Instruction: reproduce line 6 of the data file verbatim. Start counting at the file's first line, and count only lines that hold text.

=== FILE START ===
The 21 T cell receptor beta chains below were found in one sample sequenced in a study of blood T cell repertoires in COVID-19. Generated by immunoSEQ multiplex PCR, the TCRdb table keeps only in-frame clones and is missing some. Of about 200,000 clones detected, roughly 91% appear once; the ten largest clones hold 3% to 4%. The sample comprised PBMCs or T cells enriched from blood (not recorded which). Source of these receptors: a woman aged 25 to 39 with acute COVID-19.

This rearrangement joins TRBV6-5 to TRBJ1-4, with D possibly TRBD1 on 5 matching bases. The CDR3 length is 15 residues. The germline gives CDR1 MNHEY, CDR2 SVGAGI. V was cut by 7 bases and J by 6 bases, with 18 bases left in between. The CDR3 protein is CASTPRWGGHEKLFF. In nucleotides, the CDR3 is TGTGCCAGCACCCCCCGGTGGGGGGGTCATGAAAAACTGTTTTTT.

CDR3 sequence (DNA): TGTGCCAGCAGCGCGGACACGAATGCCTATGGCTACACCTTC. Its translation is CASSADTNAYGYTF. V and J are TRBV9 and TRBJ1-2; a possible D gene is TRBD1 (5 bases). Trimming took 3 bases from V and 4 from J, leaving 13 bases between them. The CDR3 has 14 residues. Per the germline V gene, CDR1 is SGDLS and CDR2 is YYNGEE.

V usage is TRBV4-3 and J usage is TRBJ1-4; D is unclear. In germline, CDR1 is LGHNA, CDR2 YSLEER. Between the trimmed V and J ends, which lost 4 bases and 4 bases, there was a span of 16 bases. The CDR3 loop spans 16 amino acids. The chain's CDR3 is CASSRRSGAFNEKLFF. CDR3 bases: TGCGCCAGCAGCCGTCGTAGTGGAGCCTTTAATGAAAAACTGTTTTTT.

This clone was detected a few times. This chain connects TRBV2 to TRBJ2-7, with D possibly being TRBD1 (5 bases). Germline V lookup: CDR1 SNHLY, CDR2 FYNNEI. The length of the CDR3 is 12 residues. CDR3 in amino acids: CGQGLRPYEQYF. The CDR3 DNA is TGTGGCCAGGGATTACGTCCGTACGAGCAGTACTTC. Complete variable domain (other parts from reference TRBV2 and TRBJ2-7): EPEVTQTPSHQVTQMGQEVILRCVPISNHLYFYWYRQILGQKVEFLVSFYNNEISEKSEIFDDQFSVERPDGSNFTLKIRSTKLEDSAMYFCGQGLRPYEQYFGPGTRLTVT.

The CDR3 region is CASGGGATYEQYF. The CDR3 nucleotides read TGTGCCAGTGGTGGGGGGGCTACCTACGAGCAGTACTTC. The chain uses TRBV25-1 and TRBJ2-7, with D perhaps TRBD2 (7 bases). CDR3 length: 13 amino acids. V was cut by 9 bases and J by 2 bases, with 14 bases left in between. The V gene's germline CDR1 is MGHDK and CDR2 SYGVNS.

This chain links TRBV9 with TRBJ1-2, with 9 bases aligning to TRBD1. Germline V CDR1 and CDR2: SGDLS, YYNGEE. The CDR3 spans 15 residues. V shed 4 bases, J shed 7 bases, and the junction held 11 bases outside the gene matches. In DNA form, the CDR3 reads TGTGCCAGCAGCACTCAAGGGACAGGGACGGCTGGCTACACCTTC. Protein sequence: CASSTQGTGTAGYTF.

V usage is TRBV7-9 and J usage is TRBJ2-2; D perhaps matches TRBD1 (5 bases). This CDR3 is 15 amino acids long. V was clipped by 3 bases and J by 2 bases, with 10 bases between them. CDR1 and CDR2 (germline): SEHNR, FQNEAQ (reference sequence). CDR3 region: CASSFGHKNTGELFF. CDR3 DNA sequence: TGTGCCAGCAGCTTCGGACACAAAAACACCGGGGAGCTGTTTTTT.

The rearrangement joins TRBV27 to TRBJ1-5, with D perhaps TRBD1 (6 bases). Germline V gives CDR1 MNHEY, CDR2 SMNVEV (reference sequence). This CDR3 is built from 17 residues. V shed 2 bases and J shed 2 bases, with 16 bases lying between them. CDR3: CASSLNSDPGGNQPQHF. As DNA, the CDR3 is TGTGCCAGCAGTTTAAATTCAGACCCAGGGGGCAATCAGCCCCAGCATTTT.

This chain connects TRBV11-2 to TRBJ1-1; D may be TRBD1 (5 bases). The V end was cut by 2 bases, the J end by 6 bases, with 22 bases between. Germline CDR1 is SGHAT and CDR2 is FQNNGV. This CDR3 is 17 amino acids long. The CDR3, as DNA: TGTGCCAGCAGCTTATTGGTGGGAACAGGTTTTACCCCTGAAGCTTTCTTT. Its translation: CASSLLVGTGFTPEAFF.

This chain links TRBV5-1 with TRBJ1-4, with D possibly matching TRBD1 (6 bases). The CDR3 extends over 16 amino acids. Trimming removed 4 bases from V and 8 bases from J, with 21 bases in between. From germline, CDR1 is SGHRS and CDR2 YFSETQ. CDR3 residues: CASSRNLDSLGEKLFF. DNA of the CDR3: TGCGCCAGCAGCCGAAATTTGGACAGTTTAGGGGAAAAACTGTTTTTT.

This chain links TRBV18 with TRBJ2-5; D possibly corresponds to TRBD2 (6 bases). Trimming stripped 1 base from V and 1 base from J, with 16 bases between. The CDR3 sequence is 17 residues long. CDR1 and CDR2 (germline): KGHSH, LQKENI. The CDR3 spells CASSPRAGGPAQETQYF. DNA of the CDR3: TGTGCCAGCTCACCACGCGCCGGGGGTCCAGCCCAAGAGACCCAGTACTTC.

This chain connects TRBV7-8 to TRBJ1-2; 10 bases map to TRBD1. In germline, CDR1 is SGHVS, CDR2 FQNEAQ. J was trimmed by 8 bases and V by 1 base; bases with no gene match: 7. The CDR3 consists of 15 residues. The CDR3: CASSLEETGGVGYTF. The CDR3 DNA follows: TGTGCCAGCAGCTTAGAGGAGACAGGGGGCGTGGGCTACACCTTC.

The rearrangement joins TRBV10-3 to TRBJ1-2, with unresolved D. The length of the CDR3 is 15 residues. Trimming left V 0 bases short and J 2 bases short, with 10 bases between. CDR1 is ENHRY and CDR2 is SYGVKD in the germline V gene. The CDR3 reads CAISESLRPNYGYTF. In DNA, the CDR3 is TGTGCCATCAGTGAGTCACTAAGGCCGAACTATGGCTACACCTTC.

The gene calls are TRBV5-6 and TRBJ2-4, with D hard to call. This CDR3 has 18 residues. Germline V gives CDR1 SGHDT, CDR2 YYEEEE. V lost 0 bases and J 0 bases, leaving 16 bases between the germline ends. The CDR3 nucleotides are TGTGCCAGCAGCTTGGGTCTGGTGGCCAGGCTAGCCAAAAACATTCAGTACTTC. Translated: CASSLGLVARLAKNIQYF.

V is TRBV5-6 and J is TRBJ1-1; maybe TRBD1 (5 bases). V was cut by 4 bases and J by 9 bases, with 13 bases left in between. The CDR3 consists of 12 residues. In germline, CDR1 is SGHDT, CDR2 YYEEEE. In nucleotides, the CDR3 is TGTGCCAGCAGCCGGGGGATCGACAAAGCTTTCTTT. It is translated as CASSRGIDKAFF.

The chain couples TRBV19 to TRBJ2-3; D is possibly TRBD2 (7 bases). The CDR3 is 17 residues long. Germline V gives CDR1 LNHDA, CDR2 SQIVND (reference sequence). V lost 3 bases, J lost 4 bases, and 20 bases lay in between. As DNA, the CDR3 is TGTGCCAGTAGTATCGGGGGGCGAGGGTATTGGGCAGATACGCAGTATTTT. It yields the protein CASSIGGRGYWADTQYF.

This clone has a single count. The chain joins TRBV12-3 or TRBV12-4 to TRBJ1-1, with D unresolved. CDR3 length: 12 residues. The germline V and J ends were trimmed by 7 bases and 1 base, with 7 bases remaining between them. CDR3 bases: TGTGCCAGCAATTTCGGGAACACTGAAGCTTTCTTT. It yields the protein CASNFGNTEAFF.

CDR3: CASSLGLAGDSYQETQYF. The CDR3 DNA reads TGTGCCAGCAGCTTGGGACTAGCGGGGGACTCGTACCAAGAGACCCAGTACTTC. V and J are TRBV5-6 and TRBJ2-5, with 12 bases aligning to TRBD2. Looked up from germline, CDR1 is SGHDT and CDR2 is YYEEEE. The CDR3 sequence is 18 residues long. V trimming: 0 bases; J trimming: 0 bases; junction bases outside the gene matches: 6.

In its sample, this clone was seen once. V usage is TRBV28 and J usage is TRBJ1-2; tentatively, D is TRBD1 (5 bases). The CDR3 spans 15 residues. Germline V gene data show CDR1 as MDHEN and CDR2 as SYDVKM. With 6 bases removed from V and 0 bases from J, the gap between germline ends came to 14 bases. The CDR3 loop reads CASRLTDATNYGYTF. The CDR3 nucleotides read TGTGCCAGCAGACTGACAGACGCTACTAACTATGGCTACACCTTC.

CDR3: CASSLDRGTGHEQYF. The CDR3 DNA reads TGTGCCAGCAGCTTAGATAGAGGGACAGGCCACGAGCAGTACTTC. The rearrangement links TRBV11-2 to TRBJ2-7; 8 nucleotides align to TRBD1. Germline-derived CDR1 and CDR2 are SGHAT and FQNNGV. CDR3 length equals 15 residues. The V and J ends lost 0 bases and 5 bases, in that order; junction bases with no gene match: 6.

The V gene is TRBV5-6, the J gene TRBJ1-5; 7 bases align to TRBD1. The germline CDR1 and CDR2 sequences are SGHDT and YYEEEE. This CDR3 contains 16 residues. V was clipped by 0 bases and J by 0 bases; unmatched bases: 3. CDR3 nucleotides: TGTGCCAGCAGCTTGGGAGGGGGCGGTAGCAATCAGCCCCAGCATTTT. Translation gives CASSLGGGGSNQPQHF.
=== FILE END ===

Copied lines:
The CDR3 region is CASGGGATYEQYF. The CDR3 nucleotides read TGTGCCAGTGGTGGGGGGGCTACCTACGAGCAGTACTTC. The chain uses TRBV25-1 and TRBJ2-7, with D perhaps TRBD2 (7 bases). CDR3 length: 13 amino acids. V was cut by 9 bases and J by 2 bases, with 14 bases left in between. The V gene's germline CDR1 is MGHDK and CDR2 SYGVNS.